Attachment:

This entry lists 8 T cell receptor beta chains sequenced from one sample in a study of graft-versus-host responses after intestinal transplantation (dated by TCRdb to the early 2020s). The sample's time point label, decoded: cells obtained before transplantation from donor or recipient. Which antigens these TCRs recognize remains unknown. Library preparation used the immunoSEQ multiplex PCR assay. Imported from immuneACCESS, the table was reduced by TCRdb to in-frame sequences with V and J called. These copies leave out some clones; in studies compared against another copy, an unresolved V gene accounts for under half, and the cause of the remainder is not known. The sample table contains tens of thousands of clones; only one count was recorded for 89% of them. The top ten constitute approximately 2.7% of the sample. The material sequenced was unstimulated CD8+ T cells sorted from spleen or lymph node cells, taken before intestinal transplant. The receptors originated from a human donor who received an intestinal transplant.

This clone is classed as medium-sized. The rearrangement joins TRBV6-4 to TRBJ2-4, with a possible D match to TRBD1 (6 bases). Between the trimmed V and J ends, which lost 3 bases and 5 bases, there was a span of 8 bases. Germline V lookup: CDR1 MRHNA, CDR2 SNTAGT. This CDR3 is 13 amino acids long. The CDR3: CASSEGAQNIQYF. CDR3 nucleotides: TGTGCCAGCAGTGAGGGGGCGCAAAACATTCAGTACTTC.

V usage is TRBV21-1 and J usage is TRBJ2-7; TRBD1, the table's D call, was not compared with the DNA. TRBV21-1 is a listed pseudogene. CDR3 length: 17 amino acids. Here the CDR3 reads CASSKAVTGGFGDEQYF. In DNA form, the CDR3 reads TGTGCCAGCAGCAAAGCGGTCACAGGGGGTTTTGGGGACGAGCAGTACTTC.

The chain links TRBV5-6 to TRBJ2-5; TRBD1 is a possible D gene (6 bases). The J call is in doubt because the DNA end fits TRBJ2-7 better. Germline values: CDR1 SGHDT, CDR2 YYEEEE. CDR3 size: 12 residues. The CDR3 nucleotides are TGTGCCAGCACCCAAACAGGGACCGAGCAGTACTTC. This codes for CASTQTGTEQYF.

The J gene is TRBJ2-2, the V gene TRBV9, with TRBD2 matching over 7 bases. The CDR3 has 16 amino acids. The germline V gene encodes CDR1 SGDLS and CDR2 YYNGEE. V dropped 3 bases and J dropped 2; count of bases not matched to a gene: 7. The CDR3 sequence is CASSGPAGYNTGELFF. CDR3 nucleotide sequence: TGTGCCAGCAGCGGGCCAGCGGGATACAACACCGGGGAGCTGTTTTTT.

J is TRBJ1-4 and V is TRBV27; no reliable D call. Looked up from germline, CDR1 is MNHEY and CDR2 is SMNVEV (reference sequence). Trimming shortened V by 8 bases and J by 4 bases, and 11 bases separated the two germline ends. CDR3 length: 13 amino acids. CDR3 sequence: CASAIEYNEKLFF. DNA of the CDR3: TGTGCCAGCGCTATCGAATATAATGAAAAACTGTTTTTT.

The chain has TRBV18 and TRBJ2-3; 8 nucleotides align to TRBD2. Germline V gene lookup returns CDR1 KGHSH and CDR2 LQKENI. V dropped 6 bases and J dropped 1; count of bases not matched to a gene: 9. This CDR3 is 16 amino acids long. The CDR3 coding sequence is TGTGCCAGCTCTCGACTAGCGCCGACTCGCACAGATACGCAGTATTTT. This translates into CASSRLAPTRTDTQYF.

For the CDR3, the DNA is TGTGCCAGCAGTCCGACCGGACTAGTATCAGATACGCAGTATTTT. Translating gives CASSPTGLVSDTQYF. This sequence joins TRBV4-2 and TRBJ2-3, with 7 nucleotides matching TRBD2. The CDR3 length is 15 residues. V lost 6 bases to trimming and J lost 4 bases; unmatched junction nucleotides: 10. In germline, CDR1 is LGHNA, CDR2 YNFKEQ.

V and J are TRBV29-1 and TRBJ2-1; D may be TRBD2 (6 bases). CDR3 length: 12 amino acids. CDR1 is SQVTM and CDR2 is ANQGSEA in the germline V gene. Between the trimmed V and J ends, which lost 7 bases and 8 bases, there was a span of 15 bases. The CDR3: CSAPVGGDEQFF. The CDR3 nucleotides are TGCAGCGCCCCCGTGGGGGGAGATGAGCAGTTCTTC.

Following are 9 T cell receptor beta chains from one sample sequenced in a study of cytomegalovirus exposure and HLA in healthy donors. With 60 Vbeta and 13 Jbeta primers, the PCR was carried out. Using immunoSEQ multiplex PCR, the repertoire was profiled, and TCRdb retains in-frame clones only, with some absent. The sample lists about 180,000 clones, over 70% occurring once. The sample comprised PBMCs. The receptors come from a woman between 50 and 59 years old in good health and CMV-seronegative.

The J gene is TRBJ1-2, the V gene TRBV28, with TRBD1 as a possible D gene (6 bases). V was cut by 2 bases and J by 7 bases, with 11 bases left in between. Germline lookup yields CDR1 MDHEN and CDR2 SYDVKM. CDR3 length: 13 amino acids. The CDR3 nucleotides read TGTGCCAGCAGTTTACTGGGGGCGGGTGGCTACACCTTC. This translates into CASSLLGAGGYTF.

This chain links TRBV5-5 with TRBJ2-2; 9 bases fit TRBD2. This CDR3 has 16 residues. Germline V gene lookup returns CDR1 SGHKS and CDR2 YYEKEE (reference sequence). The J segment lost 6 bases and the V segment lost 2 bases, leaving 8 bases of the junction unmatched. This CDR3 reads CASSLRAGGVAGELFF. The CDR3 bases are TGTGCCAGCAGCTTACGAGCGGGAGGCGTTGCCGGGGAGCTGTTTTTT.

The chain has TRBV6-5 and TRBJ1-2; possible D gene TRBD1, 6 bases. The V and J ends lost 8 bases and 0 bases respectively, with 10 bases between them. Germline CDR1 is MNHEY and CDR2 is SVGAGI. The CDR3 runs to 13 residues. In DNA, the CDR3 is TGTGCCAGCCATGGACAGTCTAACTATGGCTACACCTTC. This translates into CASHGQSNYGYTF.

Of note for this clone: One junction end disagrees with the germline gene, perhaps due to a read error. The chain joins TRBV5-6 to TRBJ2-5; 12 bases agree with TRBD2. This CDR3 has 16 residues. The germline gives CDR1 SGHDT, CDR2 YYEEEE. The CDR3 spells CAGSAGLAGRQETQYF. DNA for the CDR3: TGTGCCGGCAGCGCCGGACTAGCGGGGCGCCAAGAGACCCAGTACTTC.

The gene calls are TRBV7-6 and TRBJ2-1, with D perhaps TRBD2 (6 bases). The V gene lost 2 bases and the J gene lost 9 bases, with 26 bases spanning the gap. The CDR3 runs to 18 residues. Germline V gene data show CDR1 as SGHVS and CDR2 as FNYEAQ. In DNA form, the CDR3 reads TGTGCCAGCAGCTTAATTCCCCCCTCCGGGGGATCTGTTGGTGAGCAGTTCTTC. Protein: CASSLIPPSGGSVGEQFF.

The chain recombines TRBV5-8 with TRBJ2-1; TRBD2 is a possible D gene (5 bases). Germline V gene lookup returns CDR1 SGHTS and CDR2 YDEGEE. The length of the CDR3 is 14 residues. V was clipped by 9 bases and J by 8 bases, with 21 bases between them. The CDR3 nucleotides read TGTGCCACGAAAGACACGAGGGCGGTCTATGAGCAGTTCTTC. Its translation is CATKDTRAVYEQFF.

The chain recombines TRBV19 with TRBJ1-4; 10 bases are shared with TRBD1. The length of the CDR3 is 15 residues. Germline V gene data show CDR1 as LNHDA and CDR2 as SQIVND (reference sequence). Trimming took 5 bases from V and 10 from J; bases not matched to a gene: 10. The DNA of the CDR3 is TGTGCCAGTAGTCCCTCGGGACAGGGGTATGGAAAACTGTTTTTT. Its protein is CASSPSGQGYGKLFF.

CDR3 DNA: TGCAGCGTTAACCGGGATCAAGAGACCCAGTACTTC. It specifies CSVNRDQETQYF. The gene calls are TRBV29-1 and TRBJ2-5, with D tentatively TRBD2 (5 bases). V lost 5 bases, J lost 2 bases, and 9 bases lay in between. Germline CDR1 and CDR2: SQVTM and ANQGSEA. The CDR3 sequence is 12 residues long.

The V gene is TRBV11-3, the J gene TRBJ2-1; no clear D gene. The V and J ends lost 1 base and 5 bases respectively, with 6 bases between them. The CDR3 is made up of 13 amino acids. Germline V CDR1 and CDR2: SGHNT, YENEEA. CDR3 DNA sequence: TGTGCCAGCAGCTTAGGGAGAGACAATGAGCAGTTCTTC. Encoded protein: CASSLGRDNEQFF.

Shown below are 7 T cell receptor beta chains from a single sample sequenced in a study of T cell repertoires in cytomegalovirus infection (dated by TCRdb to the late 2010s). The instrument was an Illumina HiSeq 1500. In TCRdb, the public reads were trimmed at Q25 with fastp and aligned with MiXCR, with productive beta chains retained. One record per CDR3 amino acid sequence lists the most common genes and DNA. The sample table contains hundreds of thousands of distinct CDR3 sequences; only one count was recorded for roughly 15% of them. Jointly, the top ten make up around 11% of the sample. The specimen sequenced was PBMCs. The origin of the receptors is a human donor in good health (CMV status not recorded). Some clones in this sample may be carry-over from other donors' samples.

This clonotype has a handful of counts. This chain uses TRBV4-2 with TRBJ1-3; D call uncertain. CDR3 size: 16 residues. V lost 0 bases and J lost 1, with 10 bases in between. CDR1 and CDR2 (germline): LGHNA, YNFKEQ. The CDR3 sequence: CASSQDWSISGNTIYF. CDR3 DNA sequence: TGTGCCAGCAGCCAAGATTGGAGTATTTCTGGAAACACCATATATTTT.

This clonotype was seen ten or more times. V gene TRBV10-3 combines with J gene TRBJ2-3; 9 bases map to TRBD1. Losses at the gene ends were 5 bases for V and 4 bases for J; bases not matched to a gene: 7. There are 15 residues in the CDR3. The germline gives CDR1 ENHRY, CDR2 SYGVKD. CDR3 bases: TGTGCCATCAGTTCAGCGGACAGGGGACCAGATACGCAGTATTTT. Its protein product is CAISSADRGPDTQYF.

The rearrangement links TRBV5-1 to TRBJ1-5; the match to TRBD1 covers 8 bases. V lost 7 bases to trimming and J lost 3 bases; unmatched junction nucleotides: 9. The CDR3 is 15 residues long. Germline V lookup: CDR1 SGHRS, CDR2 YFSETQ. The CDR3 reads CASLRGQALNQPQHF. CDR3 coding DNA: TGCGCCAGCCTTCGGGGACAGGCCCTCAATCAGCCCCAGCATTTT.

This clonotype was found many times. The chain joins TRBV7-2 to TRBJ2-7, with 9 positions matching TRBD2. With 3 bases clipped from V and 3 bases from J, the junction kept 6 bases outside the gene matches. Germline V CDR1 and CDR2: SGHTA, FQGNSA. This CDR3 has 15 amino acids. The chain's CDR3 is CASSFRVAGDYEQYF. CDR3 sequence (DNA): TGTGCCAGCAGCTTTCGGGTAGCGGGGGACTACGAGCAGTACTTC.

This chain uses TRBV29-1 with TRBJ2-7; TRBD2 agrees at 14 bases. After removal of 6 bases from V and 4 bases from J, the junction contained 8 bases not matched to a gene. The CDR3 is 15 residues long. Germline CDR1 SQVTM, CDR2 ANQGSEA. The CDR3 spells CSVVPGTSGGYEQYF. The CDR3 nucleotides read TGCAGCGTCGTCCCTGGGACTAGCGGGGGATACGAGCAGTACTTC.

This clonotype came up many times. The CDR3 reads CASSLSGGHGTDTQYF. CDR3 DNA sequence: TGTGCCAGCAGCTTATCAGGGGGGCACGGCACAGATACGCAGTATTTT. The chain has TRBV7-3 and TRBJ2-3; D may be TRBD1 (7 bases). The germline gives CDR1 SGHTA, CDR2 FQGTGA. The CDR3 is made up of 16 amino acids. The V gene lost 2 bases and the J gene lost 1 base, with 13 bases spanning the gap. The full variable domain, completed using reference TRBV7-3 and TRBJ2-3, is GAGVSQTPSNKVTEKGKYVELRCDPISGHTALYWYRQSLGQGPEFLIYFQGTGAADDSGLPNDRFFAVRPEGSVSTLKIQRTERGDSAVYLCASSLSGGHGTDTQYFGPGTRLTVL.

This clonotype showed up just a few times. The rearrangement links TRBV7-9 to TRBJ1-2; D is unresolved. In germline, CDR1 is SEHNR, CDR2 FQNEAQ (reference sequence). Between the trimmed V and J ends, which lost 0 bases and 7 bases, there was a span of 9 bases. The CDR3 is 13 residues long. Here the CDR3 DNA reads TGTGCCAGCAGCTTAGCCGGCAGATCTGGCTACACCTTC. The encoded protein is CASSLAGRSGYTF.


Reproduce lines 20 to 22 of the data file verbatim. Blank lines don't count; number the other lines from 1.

Shown below are 7 T cell receptor beta chains from a single sample sequenced in a study of T cell repertoires in cytomegalovirus infection (dated by TCRdb to the late 2010s). The instrument was an Illumina HiSeq 1500. In TCRdb, the public reads were trimmed at Q25 with fastp and aligned with MiXCR, with productive beta chains retained. One record per CDR3 amino acid sequence lists the most common genes and DNA. The sample table contains hundreds of thousands of distinct CDR3 sequences; only one count was recorded for roughly 15% of them. Jointly, the top ten make up around 11% of the sample. The specimen sequenced was PBMCs. The origin of the receptors is a human donor in good health (CMV status not recorded). Some clones in this sample may be carry-over from other donors' samples.

This clonotype has a handful of counts. This chain uses TRBV4-2 with TRBJ1-3; D call uncertain. CDR3 size: 16 residues. V lost 0 bases and J lost 1, with 10 bases in between. CDR1 and CDR2 (germline): LGHNA, YNFKEQ. The CDR3 sequence: CASSQDWSISGNTIYF. CDR3 DNA sequence: TGTGCCAGCAGCCAAGATTGGAGTATTTCTGGAAACACCATATATTTT.

This clonotype was seen ten or more times. V gene TRBV10-3 combines with J gene TRBJ2-3; 9 bases map to TRBD1. Losses at the gene ends were 5 bases for V and 4 bases for J; bases not matched to a gene: 7. There are 15 residues in the CDR3. The germline gives CDR1 ENHRY, CDR2 SYGVKD. CDR3 bases: TGTGCCATCAGTTCAGCGGACAGGGGACCAGATACGCAGTATTTT. Its protein product is CAISSADRGPDTQYF.